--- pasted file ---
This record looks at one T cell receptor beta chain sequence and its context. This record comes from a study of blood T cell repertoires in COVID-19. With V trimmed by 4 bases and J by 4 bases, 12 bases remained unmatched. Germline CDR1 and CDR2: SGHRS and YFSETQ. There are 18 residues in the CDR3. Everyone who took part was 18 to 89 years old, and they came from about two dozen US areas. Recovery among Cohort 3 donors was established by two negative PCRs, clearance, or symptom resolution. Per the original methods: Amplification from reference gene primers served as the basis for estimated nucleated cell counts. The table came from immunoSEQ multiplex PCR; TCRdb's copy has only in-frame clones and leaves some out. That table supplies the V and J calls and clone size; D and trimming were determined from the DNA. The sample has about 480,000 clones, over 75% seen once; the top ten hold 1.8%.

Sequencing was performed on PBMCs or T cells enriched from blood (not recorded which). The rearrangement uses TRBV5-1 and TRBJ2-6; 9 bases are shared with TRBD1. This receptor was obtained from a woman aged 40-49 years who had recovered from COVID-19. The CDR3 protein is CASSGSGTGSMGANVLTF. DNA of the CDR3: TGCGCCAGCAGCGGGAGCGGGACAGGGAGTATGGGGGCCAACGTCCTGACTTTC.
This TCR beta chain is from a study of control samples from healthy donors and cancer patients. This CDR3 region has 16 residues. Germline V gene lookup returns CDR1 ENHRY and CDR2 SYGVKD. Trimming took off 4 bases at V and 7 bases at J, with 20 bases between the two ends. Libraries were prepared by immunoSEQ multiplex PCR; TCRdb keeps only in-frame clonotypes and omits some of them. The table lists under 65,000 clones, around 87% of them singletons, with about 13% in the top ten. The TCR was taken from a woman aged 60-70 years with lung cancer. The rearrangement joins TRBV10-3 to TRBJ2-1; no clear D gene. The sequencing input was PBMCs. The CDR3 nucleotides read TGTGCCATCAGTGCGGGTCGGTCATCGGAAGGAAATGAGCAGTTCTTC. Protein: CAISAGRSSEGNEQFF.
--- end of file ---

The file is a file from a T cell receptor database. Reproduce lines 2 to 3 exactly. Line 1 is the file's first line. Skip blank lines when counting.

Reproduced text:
Sequencing was performed on PBMCs or T cells enriched from blood (not recorded which). The rearrangement uses TRBV5-1 and TRBJ2-6; 9 bases are shared with TRBD1. This receptor was obtained from a woman aged 40-49 years who had recovered from COVID-19. The CDR3 protein is CASSGSGTGSMGANVLTF. DNA of the CDR3: TGCGCCAGCAGCGGGAGCGGGACAGGGAGTATGGGGGCCAACGTCCTGACTTTC.
This TCR beta chain is from a study of control samples from healthy donors and cancer patients. This CDR3 region has 16 residues. Germline V gene lookup returns CDR1 ENHRY and CDR2 SYGVKD. Trimming took off 4 bases at V and 7 bases at J, with 20 bases between the two ends. Libraries were prepared by immunoSEQ multiplex PCR; TCRdb keeps only in-frame clonotypes and omits some of them. The table lists under 65,000 clones, around 87% of them singletons, with about 13% in the top ten. The TCR was taken from a woman aged 60-70 years with lung cancer. The rearrangement joins TRBV10-3 to TRBJ2-1; no clear D gene. The sequencing input was PBMCs. The CDR3 nucleotides read TGTGCCATCAGTGCGGGTCGGTCATCGGAAGGAAATGAGCAGTTCTTC. Protein: CAISAGRSSEGNEQFF.